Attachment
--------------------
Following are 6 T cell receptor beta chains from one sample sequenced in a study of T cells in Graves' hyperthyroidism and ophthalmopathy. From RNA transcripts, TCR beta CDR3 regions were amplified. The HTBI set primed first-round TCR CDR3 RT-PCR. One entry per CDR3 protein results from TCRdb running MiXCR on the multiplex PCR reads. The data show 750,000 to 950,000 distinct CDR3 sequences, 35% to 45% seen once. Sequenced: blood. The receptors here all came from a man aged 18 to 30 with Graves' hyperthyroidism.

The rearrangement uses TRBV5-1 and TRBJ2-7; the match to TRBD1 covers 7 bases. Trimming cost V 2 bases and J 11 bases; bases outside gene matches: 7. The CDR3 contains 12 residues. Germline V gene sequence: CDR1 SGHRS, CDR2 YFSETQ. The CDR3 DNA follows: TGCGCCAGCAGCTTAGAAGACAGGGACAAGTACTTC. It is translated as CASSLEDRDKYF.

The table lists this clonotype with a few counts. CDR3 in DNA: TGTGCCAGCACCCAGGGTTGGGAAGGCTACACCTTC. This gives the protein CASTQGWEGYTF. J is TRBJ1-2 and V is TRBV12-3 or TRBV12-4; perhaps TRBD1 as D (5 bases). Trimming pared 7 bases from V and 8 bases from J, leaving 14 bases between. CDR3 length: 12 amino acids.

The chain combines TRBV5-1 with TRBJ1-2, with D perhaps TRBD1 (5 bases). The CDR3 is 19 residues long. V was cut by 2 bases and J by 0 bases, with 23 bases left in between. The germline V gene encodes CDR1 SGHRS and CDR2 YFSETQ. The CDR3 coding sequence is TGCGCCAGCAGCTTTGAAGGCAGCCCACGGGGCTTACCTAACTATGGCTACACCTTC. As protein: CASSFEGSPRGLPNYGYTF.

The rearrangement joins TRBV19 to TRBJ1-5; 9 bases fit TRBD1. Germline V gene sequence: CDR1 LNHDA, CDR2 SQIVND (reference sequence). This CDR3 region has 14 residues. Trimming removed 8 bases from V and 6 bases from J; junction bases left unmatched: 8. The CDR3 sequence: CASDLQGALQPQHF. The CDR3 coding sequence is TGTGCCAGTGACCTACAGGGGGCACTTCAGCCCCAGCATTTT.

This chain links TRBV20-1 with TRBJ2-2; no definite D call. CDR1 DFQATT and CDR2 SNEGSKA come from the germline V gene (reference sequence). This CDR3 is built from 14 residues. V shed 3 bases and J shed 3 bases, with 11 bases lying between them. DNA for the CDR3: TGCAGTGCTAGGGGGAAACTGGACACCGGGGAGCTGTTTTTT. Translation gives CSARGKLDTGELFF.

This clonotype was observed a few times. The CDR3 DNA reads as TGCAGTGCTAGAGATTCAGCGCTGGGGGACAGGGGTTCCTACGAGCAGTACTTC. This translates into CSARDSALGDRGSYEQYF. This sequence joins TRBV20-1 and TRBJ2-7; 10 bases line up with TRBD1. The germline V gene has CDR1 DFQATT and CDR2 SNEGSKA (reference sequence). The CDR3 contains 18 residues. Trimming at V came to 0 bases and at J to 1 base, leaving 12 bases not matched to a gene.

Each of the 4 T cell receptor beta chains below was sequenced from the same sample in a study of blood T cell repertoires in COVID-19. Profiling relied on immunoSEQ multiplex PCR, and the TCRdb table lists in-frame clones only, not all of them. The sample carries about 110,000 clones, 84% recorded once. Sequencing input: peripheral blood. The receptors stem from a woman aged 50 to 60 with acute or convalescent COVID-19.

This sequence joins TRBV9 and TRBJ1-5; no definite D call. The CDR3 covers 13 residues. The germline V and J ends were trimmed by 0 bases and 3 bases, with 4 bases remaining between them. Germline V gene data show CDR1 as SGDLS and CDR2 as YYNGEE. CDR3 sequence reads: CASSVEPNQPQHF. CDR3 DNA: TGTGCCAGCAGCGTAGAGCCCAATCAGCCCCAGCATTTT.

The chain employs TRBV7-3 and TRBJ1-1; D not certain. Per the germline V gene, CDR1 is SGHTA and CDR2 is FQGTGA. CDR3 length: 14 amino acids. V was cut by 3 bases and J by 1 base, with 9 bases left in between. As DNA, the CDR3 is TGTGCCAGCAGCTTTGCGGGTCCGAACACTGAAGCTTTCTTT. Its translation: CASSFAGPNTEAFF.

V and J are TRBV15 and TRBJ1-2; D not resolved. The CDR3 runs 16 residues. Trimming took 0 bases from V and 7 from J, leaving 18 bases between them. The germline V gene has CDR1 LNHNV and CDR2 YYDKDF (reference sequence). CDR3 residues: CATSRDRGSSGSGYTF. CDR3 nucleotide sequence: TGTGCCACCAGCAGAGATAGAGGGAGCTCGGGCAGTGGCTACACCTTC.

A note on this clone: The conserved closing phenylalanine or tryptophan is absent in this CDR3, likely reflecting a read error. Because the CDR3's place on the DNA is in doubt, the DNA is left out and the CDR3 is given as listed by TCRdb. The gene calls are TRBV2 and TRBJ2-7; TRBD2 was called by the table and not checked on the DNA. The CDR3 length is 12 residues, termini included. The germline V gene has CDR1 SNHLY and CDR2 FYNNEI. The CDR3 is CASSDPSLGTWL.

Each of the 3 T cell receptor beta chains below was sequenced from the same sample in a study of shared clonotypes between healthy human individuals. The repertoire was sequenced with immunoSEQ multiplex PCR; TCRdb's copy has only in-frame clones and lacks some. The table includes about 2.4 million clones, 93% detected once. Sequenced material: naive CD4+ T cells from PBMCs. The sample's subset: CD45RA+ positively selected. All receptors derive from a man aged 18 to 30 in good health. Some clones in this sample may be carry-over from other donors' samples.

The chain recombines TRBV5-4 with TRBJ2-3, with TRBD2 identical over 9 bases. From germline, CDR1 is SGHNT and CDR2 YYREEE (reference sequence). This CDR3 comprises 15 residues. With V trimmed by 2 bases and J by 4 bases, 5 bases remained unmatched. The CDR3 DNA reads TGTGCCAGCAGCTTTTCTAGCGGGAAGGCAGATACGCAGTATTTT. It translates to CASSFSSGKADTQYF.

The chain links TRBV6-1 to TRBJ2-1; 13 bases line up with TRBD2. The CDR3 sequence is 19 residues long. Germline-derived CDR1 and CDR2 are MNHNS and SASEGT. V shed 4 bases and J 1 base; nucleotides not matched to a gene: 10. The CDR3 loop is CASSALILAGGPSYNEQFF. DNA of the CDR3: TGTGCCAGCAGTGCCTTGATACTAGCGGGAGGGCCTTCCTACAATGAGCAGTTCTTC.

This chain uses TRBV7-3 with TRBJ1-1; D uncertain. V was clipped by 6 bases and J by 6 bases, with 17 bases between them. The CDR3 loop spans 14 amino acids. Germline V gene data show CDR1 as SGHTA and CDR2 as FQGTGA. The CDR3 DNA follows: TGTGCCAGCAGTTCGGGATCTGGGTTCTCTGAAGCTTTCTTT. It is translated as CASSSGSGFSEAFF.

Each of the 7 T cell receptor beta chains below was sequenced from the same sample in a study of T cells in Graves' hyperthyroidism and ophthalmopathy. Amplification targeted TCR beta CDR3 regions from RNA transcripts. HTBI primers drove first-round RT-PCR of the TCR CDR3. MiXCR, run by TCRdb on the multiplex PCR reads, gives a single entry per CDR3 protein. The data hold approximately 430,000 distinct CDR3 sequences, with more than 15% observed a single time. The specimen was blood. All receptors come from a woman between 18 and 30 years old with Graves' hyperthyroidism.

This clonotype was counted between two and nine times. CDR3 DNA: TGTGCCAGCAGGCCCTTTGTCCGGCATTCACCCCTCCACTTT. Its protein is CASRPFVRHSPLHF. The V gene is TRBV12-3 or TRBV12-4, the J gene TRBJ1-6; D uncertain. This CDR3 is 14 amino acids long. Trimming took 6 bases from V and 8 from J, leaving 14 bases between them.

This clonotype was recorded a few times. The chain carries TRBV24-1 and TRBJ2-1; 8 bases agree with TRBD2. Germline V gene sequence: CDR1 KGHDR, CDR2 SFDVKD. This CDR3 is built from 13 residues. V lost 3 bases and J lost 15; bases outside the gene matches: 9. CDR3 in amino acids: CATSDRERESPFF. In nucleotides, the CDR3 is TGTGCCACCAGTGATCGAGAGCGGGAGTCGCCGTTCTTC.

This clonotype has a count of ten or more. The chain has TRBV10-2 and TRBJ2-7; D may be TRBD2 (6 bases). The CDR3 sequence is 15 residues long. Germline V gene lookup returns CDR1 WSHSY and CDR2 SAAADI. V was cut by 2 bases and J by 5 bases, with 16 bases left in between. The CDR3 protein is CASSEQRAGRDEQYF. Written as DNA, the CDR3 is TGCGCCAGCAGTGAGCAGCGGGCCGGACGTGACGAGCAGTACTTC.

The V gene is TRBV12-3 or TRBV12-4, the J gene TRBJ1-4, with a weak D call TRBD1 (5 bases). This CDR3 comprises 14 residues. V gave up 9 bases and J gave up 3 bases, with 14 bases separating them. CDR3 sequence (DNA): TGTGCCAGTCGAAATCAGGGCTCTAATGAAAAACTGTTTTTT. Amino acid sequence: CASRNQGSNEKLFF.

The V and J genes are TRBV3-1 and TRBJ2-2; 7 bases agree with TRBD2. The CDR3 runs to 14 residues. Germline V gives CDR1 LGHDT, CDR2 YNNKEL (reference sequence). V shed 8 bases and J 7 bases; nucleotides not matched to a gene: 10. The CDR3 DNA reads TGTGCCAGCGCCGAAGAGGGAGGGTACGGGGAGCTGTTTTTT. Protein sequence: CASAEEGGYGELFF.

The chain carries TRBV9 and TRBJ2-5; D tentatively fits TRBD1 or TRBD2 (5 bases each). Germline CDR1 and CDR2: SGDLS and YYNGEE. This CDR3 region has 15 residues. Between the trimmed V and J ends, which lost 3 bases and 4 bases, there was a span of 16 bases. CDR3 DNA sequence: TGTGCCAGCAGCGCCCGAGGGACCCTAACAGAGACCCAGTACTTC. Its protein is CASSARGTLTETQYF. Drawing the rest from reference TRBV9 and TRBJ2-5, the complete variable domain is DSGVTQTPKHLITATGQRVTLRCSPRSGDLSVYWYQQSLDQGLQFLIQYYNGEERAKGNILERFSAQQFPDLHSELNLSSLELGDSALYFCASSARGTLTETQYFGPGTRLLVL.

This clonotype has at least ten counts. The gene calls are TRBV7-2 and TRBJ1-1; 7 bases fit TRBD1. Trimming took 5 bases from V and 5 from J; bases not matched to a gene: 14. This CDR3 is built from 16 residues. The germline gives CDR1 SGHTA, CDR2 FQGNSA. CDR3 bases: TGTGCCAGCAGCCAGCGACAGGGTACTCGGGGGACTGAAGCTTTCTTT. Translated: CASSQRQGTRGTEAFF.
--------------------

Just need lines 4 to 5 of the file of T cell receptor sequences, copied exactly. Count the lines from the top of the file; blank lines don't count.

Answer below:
The chain combines TRBV5-1 with TRBJ1-2, with D perhaps TRBD1 (5 bases). The CDR3 is 19 residues long. V was cut by 2 bases and J by 0 bases, with 23 bases left in between. The germline V gene encodes CDR1 SGHRS and CDR2 YFSETQ. The CDR3 coding sequence is TGCGCCAGCAGCTTTGAAGGCAGCCCACGGGGCTTACCTAACTATGGCTACACCTTC. As protein: CASSFEGSPRGLPNYGYTF.

The rearrangement joins TRBV19 to TRBJ1-5; 9 bases fit TRBD1. Germline V gene sequence: CDR1 LNHDA, CDR2 SQIVND (reference sequence). This CDR3 region has 14 residues. Trimming removed 8 bases from V and 6 bases from J; junction bases left unmatched: 8. The CDR3 sequence: CASDLQGALQPQHF. The CDR3 coding sequence is TGTGCCAGTGACCTACAGGGGGCACTTCAGCCCCAGCATTTT.